If your pup is ready for reproductive surgery, now's the time to prepare for the procedure. Reproductive surgery is one of the best things you can do for your pup. You might not know it, but spaying or neutering your pup helps it live longer. The procedure also reduces the urge to roam, which protects your pup from injuries. When it comes to spaying or neutering your pup, make sure you schedule an appointment with an animal spay office. That way, you know your pup is getting the best care possible. Then, read the list below. Here are three steps to take before your pup goes in to get spayed or neutered.
Choose the Right Cone
If your pup is going to get spayed or neutered, they'll need to wear a surgical cone for at least one week after surgery. The surgical cone stops your pet from licking or chewing at the sutures. Licking and chewing can cause an infection. It can also open the wound. If your pup has never worn a surgical cone before, now's the time for some practice. There are different types of cones to choose from. Some have padded collars that are more comfortable for pets. Before surgery, try a few different cones. That way, your pup will be ready when it needs to wear the cone after surgery. If you're not sure what type of cone to choose, talk to the staff at your animal spay office. They can help you choose the right cone.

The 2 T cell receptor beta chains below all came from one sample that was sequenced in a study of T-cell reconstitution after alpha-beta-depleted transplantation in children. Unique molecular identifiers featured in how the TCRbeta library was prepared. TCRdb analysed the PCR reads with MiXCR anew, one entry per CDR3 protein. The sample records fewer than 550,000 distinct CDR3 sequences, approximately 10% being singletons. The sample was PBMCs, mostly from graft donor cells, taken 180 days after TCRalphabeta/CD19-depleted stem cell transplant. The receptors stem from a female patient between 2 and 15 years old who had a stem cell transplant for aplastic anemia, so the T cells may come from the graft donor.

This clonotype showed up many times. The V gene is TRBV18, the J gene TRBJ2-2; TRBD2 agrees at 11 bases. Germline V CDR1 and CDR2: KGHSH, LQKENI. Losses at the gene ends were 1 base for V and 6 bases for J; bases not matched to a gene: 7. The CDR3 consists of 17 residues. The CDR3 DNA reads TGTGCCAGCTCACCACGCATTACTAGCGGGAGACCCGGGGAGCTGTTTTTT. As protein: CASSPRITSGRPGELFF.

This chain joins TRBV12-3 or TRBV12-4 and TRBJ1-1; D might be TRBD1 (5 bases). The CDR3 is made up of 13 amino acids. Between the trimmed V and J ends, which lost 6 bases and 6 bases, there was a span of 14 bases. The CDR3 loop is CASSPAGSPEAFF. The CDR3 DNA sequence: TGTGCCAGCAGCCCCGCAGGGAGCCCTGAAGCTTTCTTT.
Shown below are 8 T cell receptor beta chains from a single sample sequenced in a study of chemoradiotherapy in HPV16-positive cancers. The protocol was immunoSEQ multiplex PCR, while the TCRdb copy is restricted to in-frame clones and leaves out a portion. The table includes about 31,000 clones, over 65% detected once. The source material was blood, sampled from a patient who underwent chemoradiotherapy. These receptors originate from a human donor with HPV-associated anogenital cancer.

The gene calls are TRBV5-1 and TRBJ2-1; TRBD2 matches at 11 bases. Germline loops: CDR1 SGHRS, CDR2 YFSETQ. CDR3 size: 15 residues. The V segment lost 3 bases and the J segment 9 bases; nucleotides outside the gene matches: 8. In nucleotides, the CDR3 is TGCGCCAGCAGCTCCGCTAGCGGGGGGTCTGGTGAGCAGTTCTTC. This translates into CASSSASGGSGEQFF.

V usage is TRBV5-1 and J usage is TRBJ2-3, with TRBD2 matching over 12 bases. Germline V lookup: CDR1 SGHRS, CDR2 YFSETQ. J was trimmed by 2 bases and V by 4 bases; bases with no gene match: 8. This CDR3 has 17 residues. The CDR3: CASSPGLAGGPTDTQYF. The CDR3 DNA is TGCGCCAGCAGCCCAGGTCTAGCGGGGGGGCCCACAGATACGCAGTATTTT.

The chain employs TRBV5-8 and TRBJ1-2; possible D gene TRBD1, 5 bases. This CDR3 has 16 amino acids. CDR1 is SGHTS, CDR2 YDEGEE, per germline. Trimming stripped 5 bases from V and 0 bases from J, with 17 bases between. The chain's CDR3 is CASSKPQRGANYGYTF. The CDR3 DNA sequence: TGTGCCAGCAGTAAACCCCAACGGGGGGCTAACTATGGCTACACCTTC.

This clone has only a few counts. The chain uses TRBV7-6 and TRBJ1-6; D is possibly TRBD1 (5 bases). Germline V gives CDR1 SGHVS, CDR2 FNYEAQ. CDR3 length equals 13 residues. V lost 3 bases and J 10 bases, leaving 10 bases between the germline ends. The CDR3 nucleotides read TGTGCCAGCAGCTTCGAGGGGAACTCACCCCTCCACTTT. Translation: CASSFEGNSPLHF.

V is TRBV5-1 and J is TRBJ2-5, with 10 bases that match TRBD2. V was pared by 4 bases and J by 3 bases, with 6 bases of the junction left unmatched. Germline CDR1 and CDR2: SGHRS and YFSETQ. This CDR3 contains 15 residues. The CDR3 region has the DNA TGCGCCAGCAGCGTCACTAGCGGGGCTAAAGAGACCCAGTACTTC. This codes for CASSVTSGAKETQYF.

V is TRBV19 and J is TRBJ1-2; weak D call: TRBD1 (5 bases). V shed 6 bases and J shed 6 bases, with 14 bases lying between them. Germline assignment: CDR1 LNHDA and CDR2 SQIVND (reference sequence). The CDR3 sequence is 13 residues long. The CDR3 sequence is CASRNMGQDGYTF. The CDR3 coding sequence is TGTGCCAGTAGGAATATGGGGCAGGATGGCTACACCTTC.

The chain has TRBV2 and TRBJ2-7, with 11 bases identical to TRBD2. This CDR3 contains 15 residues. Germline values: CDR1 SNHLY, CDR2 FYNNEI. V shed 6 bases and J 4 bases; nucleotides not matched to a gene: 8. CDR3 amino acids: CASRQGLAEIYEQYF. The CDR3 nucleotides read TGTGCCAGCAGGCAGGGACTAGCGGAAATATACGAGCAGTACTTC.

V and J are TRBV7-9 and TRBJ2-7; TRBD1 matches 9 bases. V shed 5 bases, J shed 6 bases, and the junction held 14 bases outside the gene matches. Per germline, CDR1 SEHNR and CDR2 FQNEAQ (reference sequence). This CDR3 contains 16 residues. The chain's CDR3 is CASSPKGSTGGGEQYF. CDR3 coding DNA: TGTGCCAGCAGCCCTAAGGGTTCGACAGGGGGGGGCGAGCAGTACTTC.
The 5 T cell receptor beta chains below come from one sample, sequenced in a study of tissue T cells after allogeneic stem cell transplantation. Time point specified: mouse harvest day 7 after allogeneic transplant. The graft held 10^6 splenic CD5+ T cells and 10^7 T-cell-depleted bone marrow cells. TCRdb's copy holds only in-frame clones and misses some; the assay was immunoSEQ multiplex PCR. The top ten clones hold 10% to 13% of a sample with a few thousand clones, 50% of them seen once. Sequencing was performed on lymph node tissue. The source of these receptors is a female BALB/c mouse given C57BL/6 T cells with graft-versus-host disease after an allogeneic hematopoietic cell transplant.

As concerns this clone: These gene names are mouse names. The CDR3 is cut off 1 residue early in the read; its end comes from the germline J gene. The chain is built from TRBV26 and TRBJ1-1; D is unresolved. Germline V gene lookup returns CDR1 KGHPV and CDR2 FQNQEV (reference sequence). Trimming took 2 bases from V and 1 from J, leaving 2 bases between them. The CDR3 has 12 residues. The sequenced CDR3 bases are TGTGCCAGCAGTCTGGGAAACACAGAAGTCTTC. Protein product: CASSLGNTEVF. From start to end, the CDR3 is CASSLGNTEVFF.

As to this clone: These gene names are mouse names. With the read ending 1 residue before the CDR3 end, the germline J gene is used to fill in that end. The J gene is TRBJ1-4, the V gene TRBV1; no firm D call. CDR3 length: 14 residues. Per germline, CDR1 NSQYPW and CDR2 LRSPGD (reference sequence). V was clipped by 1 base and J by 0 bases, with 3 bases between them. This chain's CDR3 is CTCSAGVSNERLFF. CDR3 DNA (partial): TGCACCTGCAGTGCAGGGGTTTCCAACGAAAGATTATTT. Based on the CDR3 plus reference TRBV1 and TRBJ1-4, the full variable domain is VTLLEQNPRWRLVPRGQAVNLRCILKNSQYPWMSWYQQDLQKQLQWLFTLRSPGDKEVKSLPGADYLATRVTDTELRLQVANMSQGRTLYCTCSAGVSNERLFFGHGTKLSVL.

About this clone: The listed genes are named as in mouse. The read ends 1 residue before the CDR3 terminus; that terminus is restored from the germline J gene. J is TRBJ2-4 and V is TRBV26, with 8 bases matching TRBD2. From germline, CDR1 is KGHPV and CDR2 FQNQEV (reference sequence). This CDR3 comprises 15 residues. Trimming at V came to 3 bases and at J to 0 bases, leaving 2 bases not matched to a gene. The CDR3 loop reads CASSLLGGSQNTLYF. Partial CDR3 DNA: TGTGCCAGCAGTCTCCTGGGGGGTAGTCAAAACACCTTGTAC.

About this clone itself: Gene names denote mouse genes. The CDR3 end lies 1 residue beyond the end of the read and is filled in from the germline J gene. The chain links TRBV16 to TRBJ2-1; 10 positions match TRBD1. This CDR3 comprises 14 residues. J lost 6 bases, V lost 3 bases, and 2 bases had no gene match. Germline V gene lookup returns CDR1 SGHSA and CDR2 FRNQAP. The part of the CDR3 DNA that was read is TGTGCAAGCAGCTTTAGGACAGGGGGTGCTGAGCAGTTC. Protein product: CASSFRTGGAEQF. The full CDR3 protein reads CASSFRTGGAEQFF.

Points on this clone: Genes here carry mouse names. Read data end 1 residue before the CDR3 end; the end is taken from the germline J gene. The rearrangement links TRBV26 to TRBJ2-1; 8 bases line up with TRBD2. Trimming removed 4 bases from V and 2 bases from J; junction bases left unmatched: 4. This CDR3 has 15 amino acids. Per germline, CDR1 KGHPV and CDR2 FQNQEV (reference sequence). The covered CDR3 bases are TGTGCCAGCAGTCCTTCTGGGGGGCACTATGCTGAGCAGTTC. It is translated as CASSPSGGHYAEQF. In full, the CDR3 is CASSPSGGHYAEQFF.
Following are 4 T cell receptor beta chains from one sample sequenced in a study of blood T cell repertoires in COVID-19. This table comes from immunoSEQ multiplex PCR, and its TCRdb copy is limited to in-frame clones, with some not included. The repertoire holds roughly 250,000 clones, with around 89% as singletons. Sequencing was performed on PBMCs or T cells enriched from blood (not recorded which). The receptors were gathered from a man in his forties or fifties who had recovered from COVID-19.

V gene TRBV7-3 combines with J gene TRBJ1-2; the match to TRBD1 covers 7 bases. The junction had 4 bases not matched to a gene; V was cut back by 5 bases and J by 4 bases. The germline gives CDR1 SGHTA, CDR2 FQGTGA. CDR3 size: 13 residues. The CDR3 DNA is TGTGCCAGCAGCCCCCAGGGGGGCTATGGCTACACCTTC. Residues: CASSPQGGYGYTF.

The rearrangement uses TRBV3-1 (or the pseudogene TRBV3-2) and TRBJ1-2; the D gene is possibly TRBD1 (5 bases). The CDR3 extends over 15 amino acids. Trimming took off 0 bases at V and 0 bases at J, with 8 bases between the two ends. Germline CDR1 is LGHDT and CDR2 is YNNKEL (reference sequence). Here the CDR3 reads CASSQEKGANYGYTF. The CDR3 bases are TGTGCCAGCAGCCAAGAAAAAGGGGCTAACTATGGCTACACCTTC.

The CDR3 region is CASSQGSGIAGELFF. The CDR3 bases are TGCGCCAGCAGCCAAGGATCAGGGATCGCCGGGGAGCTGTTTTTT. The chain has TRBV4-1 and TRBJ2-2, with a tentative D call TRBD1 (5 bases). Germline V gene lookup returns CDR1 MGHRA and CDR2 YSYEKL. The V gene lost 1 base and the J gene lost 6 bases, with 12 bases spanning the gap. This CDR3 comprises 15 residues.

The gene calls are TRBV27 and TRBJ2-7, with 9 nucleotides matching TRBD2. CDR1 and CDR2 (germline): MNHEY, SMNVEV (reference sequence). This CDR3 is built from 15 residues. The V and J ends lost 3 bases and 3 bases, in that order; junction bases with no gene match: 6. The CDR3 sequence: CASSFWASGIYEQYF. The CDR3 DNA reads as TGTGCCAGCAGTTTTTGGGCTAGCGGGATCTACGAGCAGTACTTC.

Crate-Train Your Pup
If you're taking your pup to an animal spay office to get it spayed or neutered, now's the time for crate training. Your pup will be in a kennel before and after the procedure. Plus, you'll need to keep your pup in a crate for several hours once you get home. Crate-training your pup now will help reduce anxiety and stress. It will also help protect your pup from accidents and injuries. If you're struggling to crate-train your pup, contact the spay center. They can give you some tips to improve the process.
Check Home for Food
If your pup is scheduled for spaying or neutering, you'll need to remove food the night before surgery. That means you'll need to remove the food bowl, But, it also means you need to check your home for other sources of food. That can include pet snacks that might be accessible by your pup. You should also remind your family to keep food away from your pup until after surgery.
Contact a local animal spay office to learn more.